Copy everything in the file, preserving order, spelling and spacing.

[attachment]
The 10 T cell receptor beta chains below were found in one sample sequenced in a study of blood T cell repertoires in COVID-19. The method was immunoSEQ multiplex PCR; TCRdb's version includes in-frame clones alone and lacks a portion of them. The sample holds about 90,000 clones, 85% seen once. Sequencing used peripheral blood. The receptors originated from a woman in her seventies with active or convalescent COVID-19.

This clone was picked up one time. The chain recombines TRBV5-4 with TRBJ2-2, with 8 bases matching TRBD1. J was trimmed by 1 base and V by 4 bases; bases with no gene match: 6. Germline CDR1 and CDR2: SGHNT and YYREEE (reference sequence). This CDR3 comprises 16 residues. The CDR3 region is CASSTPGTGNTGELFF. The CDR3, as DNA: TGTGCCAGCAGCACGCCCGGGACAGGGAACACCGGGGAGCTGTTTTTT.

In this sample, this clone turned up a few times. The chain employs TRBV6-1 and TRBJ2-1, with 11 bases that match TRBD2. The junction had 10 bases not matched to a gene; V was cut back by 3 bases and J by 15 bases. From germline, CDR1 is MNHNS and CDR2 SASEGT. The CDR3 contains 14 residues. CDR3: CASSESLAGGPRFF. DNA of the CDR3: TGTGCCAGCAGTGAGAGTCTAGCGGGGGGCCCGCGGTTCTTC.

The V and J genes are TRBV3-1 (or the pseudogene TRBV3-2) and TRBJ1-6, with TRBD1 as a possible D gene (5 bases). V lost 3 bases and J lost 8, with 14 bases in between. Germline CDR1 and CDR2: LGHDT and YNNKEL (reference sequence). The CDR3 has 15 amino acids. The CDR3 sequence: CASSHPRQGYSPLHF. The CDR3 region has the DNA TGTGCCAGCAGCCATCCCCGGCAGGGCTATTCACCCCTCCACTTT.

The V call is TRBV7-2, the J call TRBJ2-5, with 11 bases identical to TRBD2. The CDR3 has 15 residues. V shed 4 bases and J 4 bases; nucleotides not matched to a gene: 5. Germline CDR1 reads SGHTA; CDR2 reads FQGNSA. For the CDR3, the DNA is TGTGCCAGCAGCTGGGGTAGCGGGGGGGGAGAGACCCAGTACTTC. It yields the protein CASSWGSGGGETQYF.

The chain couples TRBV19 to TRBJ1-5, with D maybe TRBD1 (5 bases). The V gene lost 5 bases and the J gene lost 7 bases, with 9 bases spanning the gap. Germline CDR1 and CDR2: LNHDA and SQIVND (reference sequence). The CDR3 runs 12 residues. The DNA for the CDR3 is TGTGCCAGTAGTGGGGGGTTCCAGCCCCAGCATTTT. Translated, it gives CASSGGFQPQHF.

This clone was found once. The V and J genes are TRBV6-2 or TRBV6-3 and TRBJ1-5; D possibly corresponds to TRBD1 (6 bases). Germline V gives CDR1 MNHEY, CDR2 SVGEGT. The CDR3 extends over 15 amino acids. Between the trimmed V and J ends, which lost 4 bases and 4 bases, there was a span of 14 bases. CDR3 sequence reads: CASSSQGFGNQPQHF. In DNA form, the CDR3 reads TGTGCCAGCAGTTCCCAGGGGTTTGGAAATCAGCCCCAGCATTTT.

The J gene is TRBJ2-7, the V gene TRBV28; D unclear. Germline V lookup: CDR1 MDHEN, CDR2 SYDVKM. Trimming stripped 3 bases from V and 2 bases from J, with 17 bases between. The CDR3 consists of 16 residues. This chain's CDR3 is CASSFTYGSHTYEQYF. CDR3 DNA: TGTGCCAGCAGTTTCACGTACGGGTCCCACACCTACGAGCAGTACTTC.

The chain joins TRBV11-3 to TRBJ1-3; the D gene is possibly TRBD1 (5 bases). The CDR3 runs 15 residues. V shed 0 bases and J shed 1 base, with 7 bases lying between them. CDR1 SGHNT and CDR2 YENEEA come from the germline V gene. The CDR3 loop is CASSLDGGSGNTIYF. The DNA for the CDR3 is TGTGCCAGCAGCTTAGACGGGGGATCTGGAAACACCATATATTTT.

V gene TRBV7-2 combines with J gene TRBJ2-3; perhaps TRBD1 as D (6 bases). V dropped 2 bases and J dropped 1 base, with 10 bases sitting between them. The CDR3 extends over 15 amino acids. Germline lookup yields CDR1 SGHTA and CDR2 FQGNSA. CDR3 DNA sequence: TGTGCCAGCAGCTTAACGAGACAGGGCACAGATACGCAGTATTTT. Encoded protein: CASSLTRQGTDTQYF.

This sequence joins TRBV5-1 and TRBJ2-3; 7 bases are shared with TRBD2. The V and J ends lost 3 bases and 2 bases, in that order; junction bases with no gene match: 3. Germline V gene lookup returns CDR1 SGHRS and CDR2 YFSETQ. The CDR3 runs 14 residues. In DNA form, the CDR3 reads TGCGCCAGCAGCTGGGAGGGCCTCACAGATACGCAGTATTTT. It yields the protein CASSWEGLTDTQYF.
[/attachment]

The 10 T cell receptor beta chains below were found in one sample sequenced in a study of blood T cell repertoires in COVID-19. The method was immunoSEQ multiplex PCR; TCRdb's version includes in-frame clones alone and lacks a portion of them. The sample holds about 90,000 clones, 85% seen once. Sequencing used peripheral blood. The receptors originated from a woman in her seventies with active or convalescent COVID-19.

This clone was picked up one time. The chain recombines TRBV5-4 with TRBJ2-2, with 8 bases matching TRBD1. J was trimmed by 1 base and V by 4 bases; bases with no gene match: 6. Germline CDR1 and CDR2: SGHNT and YYREEE (reference sequence). This CDR3 comprises 16 residues. The CDR3 region is CASSTPGTGNTGELFF. The CDR3, as DNA: TGTGCCAGCAGCACGCCCGGGACAGGGAACACCGGGGAGCTGTTTTTT.

In this sample, this clone turned up a few times. The chain employs TRBV6-1 and TRBJ2-1, with 11 bases that match TRBD2. The junction had 10 bases not matched to a gene; V was cut back by 3 bases and J by 15 bases. From germline, CDR1 is MNHNS and CDR2 SASEGT. The CDR3 contains 14 residues. CDR3: CASSESLAGGPRFF. DNA of the CDR3: TGTGCCAGCAGTGAGAGTCTAGCGGGGGGCCCGCGGTTCTTC.

The V and J genes are TRBV3-1 (or the pseudogene TRBV3-2) and TRBJ1-6, with TRBD1 as a possible D gene (5 bases). V lost 3 bases and J lost 8, with 14 bases in between. Germline CDR1 and CDR2: LGHDT and YNNKEL (reference sequence). The CDR3 has 15 amino acids. The CDR3 sequence: CASSHPRQGYSPLHF. The CDR3 region has the DNA TGTGCCAGCAGCCATCCCCGGCAGGGCTATTCACCCCTCCACTTT.

The V call is TRBV7-2, the J call TRBJ2-5, with 11 bases identical to TRBD2. The CDR3 has 15 residues. V shed 4 bases and J 4 bases; nucleotides not matched to a gene: 5. Germline CDR1 reads SGHTA; CDR2 reads FQGNSA. For the CDR3, the DNA is TGTGCCAGCAGCTGGGGTAGCGGGGGGGGAGAGACCCAGTACTTC. It yields the protein CASSWGSGGGETQYF.

The chain couples TRBV19 to TRBJ1-5, with D maybe TRBD1 (5 bases). The V gene lost 5 bases and the J gene lost 7 bases, with 9 bases spanning the gap. Germline CDR1 and CDR2: LNHDA and SQIVND (reference sequence). The CDR3 runs 12 residues. The DNA for the CDR3 is TGTGCCAGTAGTGGGGGGTTCCAGCCCCAGCATTTT. Translated, it gives CASSGGFQPQHF.

This clone was found once. The V and J genes are TRBV6-2 or TRBV6-3 and TRBJ1-5; D possibly corresponds to TRBD1 (6 bases). Germline V gives CDR1 MNHEY, CDR2 SVGEGT. The CDR3 extends over 15 amino acids. Between the trimmed V and J ends, which lost 4 bases and 4 bases, there was a span of 14 bases. CDR3 sequence reads: CASSSQGFGNQPQHF. In DNA form, the CDR3 reads TGTGCCAGCAGTTCCCAGGGGTTTGGAAATCAGCCCCAGCATTTT.

The J gene is TRBJ2-7, the V gene TRBV28; D unclear. Germline V lookup: CDR1 MDHEN, CDR2 SYDVKM. Trimming stripped 3 bases from V and 2 bases from J, with 17 bases between. The CDR3 consists of 16 residues. This chain's CDR3 is CASSFTYGSHTYEQYF. CDR3 DNA: TGTGCCAGCAGTTTCACGTACGGGTCCCACACCTACGAGCAGTACTTC.

The chain joins TRBV11-3 to TRBJ1-3; the D gene is possibly TRBD1 (5 bases). The CDR3 runs 15 residues. V shed 0 bases and J shed 1 base, with 7 bases lying between them. CDR1 SGHNT and CDR2 YENEEA come from the germline V gene. The CDR3 loop is CASSLDGGSGNTIYF. The DNA for the CDR3 is TGTGCCAGCAGCTTAGACGGGGGATCTGGAAACACCATATATTTT.

V gene TRBV7-2 combines with J gene TRBJ2-3; perhaps TRBD1 as D (6 bases). V dropped 2 bases and J dropped 1 base, with 10 bases sitting between them. The CDR3 extends over 15 amino acids. Germline lookup yields CDR1 SGHTA and CDR2 FQGNSA. CDR3 DNA sequence: TGTGCCAGCAGCTTAACGAGACAGGGCACAGATACGCAGTATTTT. Encoded protein: CASSLTRQGTDTQYF.

This sequence joins TRBV5-1 and TRBJ2-3; 7 bases are shared with TRBD2. The V and J ends lost 3 bases and 2 bases, in that order; junction bases with no gene match: 3. Germline V gene lookup returns CDR1 SGHRS and CDR2 YFSETQ. The CDR3 runs 14 residues. In DNA form, the CDR3 reads TGCGCCAGCAGCTGGGAGGGCCTCACAGATACGCAGTATTTT. It yields the protein CASSWEGLTDTQYF.